The design and installation of subsoil drainage systems should take into account the nature of the soil and the anticipated water level, quantity and movement. In some cases, detailed investigations involving excavations, field observations and soil tests may be necessary to determine the appropriate solution. Typical subsoil drain configurations are shown in Figure 3.3.4 (explanatory).

In clay soil, subsoil drains can alter the long-term moisture content in the soil, adversely affecting the building foundation by removing or, in some cases, introducing water. In such conditions, subsoil drains should only be used where there are no other options for dealing with subsoil water.

Additional guidance on subsoil drainage systems can be found in AS/NZS 3500.3 and AS 2870.

Figure 3.3.4 (explanatory) Typical subsoil drain configurations

Where a stormwater drainage system is installed, it must comply with the following:

  1. The position and manner of discharge of the stormwater drainage system must be to the satisfaction of the appropriate authority.
  2. The stormwater drainage system must be designed so that any overflow during heavy rain periods is prevented from flowing back into the building.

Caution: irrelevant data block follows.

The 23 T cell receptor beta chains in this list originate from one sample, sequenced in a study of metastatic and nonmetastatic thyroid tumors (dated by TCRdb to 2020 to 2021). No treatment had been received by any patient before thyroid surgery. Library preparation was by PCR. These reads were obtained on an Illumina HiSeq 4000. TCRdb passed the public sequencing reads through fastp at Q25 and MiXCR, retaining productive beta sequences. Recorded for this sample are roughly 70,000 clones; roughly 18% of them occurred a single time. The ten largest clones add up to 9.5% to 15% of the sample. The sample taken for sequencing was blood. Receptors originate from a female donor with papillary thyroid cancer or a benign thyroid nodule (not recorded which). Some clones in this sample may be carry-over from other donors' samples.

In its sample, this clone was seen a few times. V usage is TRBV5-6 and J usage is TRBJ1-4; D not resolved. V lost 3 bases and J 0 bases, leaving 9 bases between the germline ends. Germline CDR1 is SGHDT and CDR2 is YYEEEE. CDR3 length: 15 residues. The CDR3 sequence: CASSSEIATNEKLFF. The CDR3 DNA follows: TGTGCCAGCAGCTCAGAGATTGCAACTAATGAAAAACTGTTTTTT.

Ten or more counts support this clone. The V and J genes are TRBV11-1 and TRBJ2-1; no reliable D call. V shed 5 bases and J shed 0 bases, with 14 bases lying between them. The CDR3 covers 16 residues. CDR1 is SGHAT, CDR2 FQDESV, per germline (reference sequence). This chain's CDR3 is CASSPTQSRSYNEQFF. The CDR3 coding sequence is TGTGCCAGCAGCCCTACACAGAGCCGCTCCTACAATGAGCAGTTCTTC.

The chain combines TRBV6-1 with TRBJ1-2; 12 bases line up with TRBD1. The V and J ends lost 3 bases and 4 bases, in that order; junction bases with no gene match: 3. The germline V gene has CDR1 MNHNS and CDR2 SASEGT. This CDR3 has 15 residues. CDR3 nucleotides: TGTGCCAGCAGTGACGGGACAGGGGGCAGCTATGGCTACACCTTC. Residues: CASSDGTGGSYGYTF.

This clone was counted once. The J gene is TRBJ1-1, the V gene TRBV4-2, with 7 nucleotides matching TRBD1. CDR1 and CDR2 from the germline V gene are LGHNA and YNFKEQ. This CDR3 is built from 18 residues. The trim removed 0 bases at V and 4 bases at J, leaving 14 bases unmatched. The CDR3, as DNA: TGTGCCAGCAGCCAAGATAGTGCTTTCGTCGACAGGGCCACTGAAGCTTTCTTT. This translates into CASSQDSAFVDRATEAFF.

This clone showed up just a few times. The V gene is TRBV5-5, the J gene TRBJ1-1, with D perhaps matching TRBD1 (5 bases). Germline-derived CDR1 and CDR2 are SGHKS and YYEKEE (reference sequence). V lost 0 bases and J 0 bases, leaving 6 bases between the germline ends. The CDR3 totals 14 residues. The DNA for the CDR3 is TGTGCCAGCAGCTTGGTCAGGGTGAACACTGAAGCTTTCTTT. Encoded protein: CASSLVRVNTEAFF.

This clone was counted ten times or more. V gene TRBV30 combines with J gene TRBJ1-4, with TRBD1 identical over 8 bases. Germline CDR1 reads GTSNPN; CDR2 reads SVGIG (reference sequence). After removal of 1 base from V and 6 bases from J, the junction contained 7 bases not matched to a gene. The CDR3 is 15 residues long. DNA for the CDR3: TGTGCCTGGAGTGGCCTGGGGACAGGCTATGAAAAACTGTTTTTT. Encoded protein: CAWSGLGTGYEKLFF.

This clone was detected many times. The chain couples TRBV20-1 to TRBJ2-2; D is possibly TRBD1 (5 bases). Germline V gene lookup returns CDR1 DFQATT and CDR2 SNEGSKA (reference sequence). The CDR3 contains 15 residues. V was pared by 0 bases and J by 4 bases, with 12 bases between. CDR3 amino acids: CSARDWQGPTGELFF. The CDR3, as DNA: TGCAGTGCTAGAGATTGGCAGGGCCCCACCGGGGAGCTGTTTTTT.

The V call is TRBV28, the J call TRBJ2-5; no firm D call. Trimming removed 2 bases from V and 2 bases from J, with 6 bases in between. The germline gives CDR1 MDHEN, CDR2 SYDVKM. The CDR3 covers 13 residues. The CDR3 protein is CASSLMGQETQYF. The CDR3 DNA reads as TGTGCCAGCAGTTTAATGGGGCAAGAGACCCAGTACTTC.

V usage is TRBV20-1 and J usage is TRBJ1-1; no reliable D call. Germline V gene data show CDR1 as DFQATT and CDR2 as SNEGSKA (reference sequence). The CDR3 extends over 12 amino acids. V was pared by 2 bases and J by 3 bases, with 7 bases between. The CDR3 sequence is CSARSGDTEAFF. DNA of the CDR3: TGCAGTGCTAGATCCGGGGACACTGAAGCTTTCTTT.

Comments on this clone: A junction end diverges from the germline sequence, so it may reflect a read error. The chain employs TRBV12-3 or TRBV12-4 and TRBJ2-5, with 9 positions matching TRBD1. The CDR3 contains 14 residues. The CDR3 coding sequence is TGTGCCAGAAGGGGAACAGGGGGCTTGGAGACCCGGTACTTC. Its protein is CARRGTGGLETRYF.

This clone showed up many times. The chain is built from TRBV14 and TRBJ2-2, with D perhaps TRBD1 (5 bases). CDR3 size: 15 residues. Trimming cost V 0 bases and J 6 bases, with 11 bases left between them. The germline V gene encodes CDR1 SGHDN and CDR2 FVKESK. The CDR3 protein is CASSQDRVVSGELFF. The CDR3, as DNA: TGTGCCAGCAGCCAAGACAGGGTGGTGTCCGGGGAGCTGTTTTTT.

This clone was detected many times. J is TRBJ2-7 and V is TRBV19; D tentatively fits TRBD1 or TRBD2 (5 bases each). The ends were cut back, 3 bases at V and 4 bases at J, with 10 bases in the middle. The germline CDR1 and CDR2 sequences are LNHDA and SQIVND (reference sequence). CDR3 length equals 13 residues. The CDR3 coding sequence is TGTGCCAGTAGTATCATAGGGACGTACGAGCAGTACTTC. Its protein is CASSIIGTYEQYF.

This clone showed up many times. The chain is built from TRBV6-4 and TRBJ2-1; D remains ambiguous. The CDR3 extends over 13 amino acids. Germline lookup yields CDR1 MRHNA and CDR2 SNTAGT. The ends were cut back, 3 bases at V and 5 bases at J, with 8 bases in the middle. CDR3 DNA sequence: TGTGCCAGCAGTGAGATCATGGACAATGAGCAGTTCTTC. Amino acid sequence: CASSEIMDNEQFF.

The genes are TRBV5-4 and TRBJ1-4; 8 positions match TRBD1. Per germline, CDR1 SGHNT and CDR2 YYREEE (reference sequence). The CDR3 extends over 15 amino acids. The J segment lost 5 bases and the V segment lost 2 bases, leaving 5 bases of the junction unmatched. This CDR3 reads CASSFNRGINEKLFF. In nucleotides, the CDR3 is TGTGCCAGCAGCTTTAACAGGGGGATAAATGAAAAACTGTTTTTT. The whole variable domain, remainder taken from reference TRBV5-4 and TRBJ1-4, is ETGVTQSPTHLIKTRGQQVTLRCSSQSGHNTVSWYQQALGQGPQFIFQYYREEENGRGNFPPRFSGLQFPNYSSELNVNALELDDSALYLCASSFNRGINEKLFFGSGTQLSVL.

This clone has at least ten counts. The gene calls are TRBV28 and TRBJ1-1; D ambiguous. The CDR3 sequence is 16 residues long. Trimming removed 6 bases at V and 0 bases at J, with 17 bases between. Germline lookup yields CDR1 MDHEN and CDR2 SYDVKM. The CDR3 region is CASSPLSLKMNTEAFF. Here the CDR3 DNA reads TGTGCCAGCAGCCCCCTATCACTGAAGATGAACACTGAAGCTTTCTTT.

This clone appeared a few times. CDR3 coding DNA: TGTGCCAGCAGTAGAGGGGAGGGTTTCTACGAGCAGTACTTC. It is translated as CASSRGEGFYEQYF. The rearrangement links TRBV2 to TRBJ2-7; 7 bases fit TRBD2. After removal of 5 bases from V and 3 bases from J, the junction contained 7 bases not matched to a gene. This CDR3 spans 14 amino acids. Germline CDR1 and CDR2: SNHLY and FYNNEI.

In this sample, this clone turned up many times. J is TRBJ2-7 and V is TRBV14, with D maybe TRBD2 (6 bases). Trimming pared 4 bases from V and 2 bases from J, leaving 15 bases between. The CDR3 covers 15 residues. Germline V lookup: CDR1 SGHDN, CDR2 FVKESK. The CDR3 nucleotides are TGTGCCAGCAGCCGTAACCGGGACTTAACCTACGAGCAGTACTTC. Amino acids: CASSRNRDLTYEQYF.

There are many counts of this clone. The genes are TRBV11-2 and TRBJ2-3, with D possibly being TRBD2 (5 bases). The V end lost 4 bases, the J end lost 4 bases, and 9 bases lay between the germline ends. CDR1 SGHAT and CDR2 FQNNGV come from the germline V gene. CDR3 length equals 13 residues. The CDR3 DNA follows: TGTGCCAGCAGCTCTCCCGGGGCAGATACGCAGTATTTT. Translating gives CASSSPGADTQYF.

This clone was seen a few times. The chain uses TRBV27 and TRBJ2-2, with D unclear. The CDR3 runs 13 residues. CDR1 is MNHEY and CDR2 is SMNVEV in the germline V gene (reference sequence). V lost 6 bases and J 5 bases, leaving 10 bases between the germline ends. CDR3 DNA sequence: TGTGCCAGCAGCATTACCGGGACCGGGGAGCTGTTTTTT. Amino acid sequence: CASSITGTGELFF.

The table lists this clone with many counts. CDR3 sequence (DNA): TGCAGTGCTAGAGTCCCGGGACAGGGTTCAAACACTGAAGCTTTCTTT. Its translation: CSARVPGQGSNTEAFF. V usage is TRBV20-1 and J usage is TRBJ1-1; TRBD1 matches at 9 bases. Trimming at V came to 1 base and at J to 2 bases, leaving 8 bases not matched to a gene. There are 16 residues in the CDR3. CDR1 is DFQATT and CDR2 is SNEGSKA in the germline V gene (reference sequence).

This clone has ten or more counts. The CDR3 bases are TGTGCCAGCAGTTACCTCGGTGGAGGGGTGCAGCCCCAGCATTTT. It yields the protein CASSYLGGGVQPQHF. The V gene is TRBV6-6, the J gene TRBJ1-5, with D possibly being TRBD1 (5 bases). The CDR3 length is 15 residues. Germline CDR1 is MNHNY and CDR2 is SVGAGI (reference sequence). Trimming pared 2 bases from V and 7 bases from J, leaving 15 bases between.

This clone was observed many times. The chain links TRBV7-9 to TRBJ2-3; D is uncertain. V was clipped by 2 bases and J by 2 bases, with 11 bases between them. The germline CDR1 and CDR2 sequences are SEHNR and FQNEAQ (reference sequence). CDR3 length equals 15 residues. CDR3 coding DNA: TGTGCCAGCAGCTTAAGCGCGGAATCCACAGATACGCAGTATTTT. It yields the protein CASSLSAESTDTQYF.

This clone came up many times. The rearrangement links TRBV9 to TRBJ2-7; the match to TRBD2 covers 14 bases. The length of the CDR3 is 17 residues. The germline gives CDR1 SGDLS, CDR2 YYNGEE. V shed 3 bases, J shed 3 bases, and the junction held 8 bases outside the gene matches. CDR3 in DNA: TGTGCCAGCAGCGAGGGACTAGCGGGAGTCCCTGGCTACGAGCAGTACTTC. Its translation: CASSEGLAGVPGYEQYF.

3. Cover to stormwater drains: the cover to 90 mm Class 6 UPVC stormwater drains installed underground must be not less than—
    1. under soil — 100 mm; or
    2. under paved or concrete areas — 50 mm; or
    3. under areas subject to light vehicle traffic—
      1. reinforced concrete — 75 mm; or
      2. paved — 100 mm.

Explanatory information: Discharge points

The manner of discharge of stormwater drainage systems includes consideration of discharge points. Some examples of discharge points which may be acceptable to the appropriate authority are—

  • a legal discharge point at the allotment boundary; or
  • on-site catchment systems, such as stormwater tanks; or
  • on-site soil drainage systems, such as soaker wells.

Explanatory information: Depth of cover

Different depths of soil cover (or no cover at all) can be achieved using other types of pipes. The cover specified is measured from the top of the pipe to either the finished ground level or, in the case of paved or concreted areas, to the underside of the paving or concrete.